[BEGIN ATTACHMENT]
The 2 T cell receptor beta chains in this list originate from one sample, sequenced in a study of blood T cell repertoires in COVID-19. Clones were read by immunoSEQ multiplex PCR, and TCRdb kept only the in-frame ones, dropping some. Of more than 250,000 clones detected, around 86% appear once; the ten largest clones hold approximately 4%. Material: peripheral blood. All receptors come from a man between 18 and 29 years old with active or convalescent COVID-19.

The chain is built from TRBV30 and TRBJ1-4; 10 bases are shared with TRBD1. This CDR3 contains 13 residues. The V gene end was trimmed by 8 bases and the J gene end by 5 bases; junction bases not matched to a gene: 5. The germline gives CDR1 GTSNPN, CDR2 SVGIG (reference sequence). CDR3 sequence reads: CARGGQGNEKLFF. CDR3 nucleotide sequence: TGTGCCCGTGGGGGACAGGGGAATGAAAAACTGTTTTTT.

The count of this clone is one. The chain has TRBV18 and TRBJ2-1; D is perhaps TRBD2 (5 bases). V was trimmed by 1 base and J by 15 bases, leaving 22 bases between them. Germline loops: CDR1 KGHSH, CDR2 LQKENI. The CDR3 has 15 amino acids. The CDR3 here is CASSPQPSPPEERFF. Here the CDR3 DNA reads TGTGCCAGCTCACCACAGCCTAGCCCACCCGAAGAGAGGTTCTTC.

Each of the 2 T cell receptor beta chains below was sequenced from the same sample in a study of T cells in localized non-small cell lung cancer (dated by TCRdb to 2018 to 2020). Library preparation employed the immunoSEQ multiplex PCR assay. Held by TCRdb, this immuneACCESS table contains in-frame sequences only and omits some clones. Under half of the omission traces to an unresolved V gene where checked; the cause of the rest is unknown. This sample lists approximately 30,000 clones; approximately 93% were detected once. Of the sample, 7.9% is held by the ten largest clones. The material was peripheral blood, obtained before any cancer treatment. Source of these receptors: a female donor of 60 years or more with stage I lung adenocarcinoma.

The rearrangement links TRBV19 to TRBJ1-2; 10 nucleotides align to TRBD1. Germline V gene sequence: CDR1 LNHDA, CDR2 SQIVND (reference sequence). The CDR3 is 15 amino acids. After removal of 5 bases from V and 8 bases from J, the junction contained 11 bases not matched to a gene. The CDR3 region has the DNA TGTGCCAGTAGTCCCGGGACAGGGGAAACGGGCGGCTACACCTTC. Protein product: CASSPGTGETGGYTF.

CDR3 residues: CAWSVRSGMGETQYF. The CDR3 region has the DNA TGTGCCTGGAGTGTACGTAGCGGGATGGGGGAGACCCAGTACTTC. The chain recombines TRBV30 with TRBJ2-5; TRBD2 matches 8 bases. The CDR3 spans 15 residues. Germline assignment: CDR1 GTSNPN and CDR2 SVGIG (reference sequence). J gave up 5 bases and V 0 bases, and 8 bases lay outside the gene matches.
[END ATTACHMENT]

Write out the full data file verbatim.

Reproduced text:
The 2 T cell receptor beta chains in this list originate from one sample, sequenced in a study of blood T cell repertoires in COVID-19. Clones were read by immunoSEQ multiplex PCR, and TCRdb kept only the in-frame ones, dropping some. Of more than 250,000 clones detected, around 86% appear once; the ten largest clones hold approximately 4%. Material: peripheral blood. All receptors come from a man between 18 and 29 years old with active or convalescent COVID-19.

The chain is built from TRBV30 and TRBJ1-4; 10 bases are shared with TRBD1. This CDR3 contains 13 residues. The V gene end was trimmed by 8 bases and the J gene end by 5 bases; junction bases not matched to a gene: 5. The germline gives CDR1 GTSNPN, CDR2 SVGIG (reference sequence). CDR3 sequence reads: CARGGQGNEKLFF. CDR3 nucleotide sequence: TGTGCCCGTGGGGGACAGGGGAATGAAAAACTGTTTTTT.

The count of this clone is one. The chain has TRBV18 and TRBJ2-1; D is perhaps TRBD2 (5 bases). V was trimmed by 1 base and J by 15 bases, leaving 22 bases between them. Germline loops: CDR1 KGHSH, CDR2 LQKENI. The CDR3 has 15 amino acids. The CDR3 here is CASSPQPSPPEERFF. Here the CDR3 DNA reads TGTGCCAGCTCACCACAGCCTAGCCCACCCGAAGAGAGGTTCTTC.

Each of the 2 T cell receptor beta chains below was sequenced from the same sample in a study of T cells in localized non-small cell lung cancer (dated by TCRdb to 2018 to 2020). Library preparation employed the immunoSEQ multiplex PCR assay. Held by TCRdb, this immuneACCESS table contains in-frame sequences only and omits some clones. Under half of the omission traces to an unresolved V gene where checked; the cause of the rest is unknown. This sample lists approximately 30,000 clones; approximately 93% were detected once. Of the sample, 7.9% is held by the ten largest clones. The material was peripheral blood, obtained before any cancer treatment. Source of these receptors: a female donor of 60 years or more with stage I lung adenocarcinoma.

The rearrangement links TRBV19 to TRBJ1-2; 10 nucleotides align to TRBD1. Germline V gene sequence: CDR1 LNHDA, CDR2 SQIVND (reference sequence). The CDR3 is 15 amino acids. After removal of 5 bases from V and 8 bases from J, the junction contained 11 bases not matched to a gene. The CDR3 region has the DNA TGTGCCAGTAGTCCCGGGACAGGGGAAACGGGCGGCTACACCTTC. Protein product: CASSPGTGETGGYTF.

CDR3 residues: CAWSVRSGMGETQYF. The CDR3 region has the DNA TGTGCCTGGAGTGTACGTAGCGGGATGGGGGAGACCCAGTACTTC. The chain recombines TRBV30 with TRBJ2-5; TRBD2 matches 8 bases. The CDR3 spans 15 residues. Germline assignment: CDR1 GTSNPN and CDR2 SVGIG (reference sequence). J gave up 5 bases and V 0 bases, and 8 bases lay outside the gene matches.